The NRA’s annual members meeting was held last weekend, in Charlotte, North Carolina. Since I’ve been going to these events for the last two decades, I’d like to offer a report on how the Convention has changed over the years, and some thoughts about the NRA’s past and present.
First of all, the annual meeting grown from “large” to “enormous.” This year’s convention drew 72,128 NRA members. It’s now so big that relatively few US cities have convention facilities that can accommodate it. The 2010 meeting was the largest event ever held in the city of Charlotte, and the people of Charlotte were very welcoming, and the facilities were well-run.
The Exhibit Hall, where manufacturers of firearms, hunting gear, and related accessories show off their products to consumers, was a three mile walk, if you went through each row. The shooting industry’s annual trade show (SHOT — Shooting, Hunting and Outdoor Trades) is even bigger, but you have to be a firearms retailer, or otherwise engaged in the firearms business, in order to be able to attend SHOT. So for most persons, the NRA exhibit hall is the best opportunity ever to examine products close up, talk to manufacturer’s representatives, and so on. As has become the norm in recent years, the exhibit hall was so full most of the day Saturday that it was difficult to walk at more than a slow space. (Friday and Sunday were easier.)
Traditionally, the highlight (at least for me) has been the annual members’ banquet on Saturday evening. Last year in Phoenix, the banquet set the record as “the largest meal ever served in the state of Arizona.” Even then, there were many people who wanted to attend, but could not get tickets. So this year, the banquet was replaced by an evening event at the nearby basketball arena (the Time-Warner Cable Center), which drew 11,754 to hear a Charlie Daniels concert, plus speeches by Glenn Beck and Newt Gingrich, as well as by NRA Executive Vice-President Wayne LaPierre.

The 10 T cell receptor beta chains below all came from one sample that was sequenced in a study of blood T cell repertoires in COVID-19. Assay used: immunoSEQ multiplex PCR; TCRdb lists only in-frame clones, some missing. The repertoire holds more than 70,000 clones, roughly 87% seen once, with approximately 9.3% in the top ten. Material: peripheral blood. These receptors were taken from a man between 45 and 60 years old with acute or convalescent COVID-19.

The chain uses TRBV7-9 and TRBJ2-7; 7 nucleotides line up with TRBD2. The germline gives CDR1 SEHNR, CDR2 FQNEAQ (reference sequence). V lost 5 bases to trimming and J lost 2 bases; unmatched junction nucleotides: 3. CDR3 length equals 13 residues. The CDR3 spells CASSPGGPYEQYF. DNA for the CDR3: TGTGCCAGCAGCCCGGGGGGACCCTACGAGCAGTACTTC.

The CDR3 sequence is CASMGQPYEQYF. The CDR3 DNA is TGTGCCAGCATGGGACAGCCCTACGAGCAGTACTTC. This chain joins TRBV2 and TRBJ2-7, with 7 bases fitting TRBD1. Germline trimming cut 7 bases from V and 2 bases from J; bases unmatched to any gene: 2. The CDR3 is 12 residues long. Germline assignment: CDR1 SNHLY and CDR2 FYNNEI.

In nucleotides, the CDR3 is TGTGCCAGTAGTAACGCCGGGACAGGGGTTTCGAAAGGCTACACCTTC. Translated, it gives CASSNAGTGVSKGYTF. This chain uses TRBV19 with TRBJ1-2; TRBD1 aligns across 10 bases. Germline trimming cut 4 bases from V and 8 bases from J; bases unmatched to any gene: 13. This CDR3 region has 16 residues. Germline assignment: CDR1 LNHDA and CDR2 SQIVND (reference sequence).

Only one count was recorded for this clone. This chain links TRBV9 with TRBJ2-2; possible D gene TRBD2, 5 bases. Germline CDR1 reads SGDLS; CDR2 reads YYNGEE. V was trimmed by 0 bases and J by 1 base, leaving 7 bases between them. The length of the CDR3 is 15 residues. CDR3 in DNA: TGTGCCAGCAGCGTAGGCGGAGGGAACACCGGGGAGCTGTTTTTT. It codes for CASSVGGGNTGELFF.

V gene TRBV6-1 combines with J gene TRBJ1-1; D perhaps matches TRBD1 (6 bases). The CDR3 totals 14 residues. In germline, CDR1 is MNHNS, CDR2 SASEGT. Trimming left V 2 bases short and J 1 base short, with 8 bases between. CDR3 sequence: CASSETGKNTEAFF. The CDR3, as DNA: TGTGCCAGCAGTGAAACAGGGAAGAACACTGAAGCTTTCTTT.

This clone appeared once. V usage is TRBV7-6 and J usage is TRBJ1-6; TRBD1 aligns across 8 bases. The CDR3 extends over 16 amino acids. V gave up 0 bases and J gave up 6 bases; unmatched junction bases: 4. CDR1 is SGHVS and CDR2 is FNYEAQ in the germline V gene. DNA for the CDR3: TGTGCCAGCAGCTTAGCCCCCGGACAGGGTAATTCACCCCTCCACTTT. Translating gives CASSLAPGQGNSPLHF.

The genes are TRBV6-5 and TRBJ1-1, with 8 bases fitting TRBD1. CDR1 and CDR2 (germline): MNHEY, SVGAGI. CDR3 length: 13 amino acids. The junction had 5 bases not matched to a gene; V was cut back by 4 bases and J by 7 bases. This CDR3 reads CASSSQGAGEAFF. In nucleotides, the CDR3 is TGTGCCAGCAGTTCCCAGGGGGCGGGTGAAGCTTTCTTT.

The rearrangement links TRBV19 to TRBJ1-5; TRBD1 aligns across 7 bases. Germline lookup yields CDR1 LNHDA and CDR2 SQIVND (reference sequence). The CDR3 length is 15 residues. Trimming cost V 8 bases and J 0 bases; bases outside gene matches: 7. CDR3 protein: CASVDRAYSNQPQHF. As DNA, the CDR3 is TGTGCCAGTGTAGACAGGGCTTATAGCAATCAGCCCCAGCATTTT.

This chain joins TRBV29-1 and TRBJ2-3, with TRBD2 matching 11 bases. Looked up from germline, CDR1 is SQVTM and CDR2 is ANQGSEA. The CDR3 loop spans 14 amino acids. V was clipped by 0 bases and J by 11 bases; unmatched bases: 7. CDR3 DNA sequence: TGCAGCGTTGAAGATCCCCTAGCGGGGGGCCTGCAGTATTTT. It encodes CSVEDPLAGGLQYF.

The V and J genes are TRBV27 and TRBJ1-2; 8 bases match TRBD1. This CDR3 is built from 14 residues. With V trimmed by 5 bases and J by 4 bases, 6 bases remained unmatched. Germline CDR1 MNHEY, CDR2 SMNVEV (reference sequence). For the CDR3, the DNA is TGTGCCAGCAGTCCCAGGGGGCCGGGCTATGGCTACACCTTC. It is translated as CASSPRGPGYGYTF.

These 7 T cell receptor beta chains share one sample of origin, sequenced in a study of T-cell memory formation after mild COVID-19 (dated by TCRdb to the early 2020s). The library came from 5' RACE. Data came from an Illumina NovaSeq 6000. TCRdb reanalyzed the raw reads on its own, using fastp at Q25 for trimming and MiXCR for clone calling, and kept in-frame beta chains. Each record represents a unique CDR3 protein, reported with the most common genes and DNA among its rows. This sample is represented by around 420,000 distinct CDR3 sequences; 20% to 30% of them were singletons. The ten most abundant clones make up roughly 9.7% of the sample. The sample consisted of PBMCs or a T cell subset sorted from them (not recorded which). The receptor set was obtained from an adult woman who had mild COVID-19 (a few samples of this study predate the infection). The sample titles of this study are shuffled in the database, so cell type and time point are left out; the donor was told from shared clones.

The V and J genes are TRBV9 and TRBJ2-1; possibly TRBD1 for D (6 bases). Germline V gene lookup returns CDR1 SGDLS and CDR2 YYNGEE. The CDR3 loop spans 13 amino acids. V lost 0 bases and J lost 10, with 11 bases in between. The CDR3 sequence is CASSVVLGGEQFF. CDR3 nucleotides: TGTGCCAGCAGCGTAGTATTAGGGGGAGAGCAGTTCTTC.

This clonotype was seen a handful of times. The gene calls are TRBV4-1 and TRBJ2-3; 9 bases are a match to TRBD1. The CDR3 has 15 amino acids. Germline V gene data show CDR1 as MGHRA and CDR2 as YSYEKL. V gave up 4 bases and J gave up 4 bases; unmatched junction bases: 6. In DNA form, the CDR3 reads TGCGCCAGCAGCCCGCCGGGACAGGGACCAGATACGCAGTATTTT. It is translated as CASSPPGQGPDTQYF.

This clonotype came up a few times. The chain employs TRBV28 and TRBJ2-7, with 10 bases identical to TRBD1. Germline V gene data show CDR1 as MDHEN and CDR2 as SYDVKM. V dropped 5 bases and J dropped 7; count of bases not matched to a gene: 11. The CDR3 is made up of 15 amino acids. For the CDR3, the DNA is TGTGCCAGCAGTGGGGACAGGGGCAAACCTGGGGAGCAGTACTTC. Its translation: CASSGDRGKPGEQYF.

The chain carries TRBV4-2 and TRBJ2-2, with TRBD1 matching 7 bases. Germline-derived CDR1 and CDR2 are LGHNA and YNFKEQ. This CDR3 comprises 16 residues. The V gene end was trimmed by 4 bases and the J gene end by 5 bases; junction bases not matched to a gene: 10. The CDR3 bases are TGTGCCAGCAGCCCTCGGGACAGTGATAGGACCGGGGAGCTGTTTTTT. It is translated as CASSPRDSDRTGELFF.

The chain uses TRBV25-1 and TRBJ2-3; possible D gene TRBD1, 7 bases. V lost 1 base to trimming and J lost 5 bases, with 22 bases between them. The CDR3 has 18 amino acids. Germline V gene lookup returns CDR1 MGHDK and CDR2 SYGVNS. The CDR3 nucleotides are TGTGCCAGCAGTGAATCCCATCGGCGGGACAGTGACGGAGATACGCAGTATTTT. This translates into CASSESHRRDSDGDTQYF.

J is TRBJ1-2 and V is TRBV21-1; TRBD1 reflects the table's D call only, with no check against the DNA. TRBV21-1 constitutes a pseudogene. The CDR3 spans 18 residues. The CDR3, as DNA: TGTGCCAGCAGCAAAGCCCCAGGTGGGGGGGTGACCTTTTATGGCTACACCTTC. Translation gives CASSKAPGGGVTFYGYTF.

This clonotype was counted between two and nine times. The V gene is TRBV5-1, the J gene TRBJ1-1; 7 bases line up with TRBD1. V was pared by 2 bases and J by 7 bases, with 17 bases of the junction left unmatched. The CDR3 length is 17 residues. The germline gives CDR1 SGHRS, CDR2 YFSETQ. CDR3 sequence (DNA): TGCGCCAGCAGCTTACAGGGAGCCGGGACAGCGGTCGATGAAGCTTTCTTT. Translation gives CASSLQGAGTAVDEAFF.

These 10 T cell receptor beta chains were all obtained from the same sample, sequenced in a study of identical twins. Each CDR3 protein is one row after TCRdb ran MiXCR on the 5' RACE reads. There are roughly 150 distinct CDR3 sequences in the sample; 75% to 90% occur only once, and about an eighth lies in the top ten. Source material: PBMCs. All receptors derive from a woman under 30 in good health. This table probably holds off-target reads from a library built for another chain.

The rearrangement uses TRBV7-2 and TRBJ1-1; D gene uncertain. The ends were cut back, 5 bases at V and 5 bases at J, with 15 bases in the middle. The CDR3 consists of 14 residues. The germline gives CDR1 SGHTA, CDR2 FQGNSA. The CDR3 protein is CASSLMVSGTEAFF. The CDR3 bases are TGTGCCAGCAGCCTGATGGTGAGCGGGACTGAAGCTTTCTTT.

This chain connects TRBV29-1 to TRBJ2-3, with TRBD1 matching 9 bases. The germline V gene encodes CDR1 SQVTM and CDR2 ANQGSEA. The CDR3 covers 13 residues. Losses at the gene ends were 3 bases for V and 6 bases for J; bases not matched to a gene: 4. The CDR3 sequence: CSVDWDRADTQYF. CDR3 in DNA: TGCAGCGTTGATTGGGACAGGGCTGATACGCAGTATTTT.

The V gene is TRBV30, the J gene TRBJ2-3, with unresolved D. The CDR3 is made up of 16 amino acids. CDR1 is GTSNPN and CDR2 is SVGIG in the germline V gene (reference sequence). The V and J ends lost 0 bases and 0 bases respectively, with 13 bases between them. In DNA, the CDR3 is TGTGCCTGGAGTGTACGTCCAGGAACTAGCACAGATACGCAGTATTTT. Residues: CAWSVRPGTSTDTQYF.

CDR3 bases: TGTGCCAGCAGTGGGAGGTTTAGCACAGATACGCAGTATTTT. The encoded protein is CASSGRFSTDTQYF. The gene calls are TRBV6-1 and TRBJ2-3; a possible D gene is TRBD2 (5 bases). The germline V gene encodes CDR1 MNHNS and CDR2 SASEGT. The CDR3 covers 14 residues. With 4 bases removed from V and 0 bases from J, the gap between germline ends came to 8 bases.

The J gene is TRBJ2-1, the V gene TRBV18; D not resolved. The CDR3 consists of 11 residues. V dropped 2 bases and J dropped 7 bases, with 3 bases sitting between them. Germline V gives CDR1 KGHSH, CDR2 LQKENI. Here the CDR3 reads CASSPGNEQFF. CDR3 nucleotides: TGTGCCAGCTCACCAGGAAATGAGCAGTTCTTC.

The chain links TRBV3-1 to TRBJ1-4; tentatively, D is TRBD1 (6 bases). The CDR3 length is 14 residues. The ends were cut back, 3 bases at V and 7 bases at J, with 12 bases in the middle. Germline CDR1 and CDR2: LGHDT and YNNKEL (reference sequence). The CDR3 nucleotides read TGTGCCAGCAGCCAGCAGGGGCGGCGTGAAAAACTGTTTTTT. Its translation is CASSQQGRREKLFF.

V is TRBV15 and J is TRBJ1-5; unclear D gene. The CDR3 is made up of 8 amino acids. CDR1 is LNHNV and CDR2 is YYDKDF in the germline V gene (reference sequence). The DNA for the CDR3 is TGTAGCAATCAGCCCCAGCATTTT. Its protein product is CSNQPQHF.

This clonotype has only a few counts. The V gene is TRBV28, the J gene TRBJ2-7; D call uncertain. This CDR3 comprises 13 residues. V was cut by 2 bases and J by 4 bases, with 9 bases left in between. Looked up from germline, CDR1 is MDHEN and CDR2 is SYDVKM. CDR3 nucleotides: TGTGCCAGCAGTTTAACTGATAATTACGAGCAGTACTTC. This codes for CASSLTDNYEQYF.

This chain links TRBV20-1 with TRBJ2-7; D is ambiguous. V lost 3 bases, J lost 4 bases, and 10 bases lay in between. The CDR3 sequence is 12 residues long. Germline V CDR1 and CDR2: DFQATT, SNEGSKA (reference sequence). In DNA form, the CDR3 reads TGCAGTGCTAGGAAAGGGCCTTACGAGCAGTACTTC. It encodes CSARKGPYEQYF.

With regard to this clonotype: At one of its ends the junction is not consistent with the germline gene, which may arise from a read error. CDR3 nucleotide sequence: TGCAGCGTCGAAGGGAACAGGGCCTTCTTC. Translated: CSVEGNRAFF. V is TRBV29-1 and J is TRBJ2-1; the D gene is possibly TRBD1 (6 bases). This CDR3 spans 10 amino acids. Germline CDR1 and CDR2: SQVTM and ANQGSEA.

A notable addition in recent years is the Friday afternoon “Celebration of American Values” leadership forum. This too took place at the basketball arena. As Jim Geraghty of National Review Online reported, the event now serves as a cattle call for politicians who may have national ambitions. Speakers this year included Sarah Palin, John Thune, Haley Barbour, and Mike Pence, plus North Carolina Democratic Congressman Heath Shuler. The CAV is a relatively recent addition to the Annual Meeting. Because the Saturday banquet can only accommodate one or two headline speakers, the CAV provides NRA with an additional opportunity to build relationships with leading political figures.
New media were present, with NRA staff twittering the convention for the first time, plus the now-established events for the dozens of “gun bloggers” who attend. The most prominent “new media” at the convention was NRA News, the NRA’s satellite radio program which airs three hours every weekday on Sirius (and, starting today, also on XM) as well as on the Internet. NRA News had a studio on the convention floor, and broadcast nearly round the clock over the weekend. [For NRA News video of the weekend’s speeches, go the NRA News website, and then look in the video archives for May 14 or 15.]
The Continuing Legal Education seminar at the Annual Meeting has been in operation for about a decade and half, a Friday program that provides hundreds of lawyers with eight hours of low-cost CLE, and greatly helps to expand the number of lawyers who have the knowledge to handle firearms cases–whether the case is an administrative law issue for a licensed firearms dealer, or a constitutional defense.
Among the interesting presenters at the CLE was Stephen Halbrook, discussing his draft article for the Northeastern Law Review symposium, in which he commented on this passage in Chicago’s brief (p. 19, n. 9) in McDonald: incorporation “would raise questions whether a weapon generally in common use for lawful purposes in one locale (such as a high-powered hunting rifle with precision sighting equipment popular in rural Illinois) must be allowed elsewhere, precluding a ban on use by Chicago gangs seeking to assassinate rivals.”